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Re-examining the student media staff manual


Staff manuals provide student journalists with resources and guidance during times of need. Now is the perfect time to reevaluate (and review) your current guidelines — and maybe even policies. These virtual conversations will not only help students understand what to do, but also what they may want to examine for future. 


  • Students will examine their current media staff manual (if no manual exists, students should work to create one).
  • Students will discuss what might need updating or revising. 
  • Students will write and edit the current manual.

Common Core State Standards

CCSS.ELA-Literacy.W.9-10.2Write informative/explanatory texts to examine and convey complex ideas, concepts, and information clearly and accurately through the effective selection, organization, and analysis of content.
CCSS.ELA-Literacy.W.9-10.6Use technology, including the Internet, to produce, publish, and update individual or shared writing products, taking advantage of technology’s capacity to link to other information and to display information flexibly and dynamically.
CCSS.ELA-Literacy.W.9-10.10Write routinely over extended time frames (time for research, reflection, and revision) and shorter time frames (a single sitting or a day or two) for a range of tasks, purposes, and audiences.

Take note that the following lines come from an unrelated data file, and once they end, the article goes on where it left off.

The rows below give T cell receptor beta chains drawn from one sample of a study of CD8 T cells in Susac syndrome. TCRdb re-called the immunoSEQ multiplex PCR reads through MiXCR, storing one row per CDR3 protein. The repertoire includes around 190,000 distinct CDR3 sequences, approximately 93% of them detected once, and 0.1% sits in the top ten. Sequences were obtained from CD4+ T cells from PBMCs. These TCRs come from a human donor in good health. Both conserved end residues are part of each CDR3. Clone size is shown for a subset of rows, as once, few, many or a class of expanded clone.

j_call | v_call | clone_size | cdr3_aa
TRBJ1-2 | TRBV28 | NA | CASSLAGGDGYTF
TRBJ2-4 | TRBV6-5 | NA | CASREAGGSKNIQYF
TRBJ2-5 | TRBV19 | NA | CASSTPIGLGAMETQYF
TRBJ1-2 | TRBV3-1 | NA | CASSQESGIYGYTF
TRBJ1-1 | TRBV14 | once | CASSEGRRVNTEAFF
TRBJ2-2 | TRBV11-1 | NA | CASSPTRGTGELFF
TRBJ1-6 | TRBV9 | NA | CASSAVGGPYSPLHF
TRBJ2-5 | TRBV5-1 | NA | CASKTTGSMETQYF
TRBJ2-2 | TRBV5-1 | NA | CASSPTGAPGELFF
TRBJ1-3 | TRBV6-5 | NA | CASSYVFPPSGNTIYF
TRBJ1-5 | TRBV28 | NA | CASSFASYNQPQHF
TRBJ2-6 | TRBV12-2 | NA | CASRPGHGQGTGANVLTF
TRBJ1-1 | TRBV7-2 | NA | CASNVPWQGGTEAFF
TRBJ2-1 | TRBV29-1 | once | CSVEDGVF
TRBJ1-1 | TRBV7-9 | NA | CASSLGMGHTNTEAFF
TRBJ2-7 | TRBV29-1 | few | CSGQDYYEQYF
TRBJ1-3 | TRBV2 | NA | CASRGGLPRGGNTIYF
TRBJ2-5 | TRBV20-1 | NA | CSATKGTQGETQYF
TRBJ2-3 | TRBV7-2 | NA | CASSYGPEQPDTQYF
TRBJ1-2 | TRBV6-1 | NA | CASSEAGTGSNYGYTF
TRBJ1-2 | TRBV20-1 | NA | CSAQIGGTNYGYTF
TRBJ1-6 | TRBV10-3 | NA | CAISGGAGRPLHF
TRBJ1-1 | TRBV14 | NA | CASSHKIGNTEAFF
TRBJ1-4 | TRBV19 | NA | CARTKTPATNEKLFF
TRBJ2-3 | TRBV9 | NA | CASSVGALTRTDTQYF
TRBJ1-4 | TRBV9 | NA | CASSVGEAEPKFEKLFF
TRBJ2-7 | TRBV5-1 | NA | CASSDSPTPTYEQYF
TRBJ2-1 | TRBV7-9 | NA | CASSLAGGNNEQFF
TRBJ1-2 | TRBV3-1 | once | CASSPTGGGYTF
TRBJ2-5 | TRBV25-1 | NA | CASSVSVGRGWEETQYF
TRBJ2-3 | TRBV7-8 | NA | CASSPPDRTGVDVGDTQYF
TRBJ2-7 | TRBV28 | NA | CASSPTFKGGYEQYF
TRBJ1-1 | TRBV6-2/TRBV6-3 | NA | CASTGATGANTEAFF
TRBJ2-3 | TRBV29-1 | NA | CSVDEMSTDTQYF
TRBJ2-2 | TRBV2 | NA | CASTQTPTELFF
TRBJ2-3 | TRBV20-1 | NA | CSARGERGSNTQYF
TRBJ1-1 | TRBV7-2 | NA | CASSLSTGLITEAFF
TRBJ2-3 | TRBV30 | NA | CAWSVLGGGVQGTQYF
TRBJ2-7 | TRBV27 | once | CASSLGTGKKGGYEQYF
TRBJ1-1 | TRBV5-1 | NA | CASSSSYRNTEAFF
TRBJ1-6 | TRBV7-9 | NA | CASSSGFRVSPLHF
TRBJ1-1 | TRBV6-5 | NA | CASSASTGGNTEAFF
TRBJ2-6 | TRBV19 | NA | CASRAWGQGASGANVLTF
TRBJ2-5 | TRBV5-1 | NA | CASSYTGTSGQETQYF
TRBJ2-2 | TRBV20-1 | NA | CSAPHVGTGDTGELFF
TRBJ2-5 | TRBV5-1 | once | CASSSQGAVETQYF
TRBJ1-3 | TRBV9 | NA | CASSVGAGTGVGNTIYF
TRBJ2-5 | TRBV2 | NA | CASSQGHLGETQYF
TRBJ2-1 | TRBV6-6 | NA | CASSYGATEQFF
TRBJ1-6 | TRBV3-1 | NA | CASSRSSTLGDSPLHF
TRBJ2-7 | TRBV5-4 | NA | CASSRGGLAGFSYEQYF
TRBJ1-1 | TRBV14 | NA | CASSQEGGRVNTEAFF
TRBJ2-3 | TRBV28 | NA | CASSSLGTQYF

CCSS.ELA-Literacy.W.11-12.5Develop and strengthen writing as needed by planning, revising, editing, rewriting, or trying a new approach, focusing on addressing what is most significant for a specific purpose and audience. (Editing for conventions should demonstrate command of Language standards 1-3 up to and including grades 11-12 here.)


Basic level — 6 self-paced discussion board and collaborative doc activities

Materials / resources

Your current staff manual

JEA SPRC resource on staff manual

Rubric for student work

Way for students to collaborate online

Discussion board availability

Computer access

Annotation link for guideline example

Links for Activity 2

Forum status of student media

Prior review v. prior restraint

What should go into an editorial policy? What should not?

Student media policy may be the most important decision you make

Index of SPRC’s Quick Tips that will be beneficial for talking points for final activity.

Lesson step-by-step

Activity 1 — Mission statement discussion 

Teacher should upload the media mission statement found in the current staff manual in a discussion board. (If one doesn’t exist, students should work together to create one.) Teacher will then post the current mission statement of the student media. Ask students what they think might need to be altered.

Activity 2 — Mission statement part two 

When students have discussed, teacher could post a sample mission statement such as the one on the SPRC site:  

_____________ (school name) student media provide complete and accurate coverage, journalistically responsible, ethically gathered, edited and reported. Student-determined expression promotes democratic citizenship through public engagement diverse in both ideas and representation.